Building a Pool Deck For Above Ground Pools
An above-ground pool is an investment. A quality, well-taken care above ground pool can last a family upwards or 25 years. So, of course, you want to beautify and elongate this investment. When it comes to building an above ground pool deck for family comfort and fun, there are a few things to keep in mind as you prepare, design, and build a deck.
When your yard can already accommodate an above ground swimming pool, there isn’t much you need to do for the ground around the pool when building a pool deck. However, there is still quite a bit of planning that goes into the process. Typically, the pool deck will be built onto one side or all-around an above ground swimming, giving your family somewhere to rest when they are not actively using the pool. An above-ground swimming pool deck should come right up to the edge of, but not connect to, the pool itself. It should be safe, secure, and stand on its own alongside the pool.
Measure twice and cut once when you are deciding how much material you need to build a deck and keep in mind your pool’s size and the equipment around it necessary to keep the pool running. Make sure to plan for waterproof materials, and if you use wood in your design, keep in mind that the deck may need to be power-washed often.
Choosing a Design
Fortunately, for choosy homeowners, there are plenty of design options and plans to apply to your above ground pool deck. While there are standards for the average above ground swimming pool deck design, the colors and designs that you use depend on your preference, when your pool is open (year-round or seasonal in the spring and summer months), and the design of your home or the pool itself.
The materials used for above ground pool decks should coordinate with the materials and colors of the pool. If your pool matches the design of your home or yard, keep the pool deck along these lines. A consistent color scheme will help the pool deck look more cohesive rather than sticking out. The most popular building material used for above ground pool decks is wood, with redwood and cedar being quality choices, due to its durability and ease of use in DIY projects. However, the wood used for a pool deck should be correctly stained and sealed to prevent water damage. Other materials used for pool decks include composite or aluminum because these are tested and true waterproof materials that allow water to slide away, creating no hazardous puddle situations.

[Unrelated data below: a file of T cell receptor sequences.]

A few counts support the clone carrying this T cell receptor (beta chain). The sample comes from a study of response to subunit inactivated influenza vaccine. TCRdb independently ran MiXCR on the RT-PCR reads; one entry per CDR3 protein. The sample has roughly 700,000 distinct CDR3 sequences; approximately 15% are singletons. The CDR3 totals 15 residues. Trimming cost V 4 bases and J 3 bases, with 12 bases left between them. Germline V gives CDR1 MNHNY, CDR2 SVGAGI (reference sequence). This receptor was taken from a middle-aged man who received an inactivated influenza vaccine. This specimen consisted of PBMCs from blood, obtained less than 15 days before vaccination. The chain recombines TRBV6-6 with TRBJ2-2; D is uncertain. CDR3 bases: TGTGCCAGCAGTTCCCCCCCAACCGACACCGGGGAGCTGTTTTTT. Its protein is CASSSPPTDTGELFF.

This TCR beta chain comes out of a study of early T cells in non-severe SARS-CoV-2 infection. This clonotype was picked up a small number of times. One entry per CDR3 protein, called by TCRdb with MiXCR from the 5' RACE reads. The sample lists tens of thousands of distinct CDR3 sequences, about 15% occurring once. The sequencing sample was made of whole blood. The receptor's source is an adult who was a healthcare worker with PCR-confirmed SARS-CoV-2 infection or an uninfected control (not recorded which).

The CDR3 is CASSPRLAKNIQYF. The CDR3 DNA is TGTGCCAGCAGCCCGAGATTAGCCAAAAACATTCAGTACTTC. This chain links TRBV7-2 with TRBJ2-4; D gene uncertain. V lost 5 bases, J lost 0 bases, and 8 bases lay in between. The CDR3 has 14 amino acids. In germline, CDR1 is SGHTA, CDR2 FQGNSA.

After a beautiful and vibrant pool design comes to mind, put into terms of safety. Make sure there is enough room to safely walk, with 3 feet being the appropriate standard, to maintain that your above ground pool deck is secure enough for your family to use freely. Install safety railings around your pool deck, and these should typically be at least 36 inches, or three feet above grade. The balusters must be 4 inches or less apart, and the deck should have a lockable gate to keep children and pets safe.
Designing a deck for your above ground swimming pool is a complicated process. From the initial design and choosing the best materials to maintain a safe deck for your family, there is plenty to consider from beginning to end.
Simple Above Ground Pool Leak Repair
Installing an above ground swimming pool in your backyard is an investment in your family. Not only can it be a budget-friendly option, but it is also easy to maintain and, with proper care, a high-quality above ground swimming pool can last over 25 years. As well, if you move to another house, you can easily disassemble an above ground swimming pool so it can be set up elsewhere. One common issue to look out for to prolong the life of your pool is leak repair. Luckily, leak repair for an above ground pool is simple with the right information and tools in hand.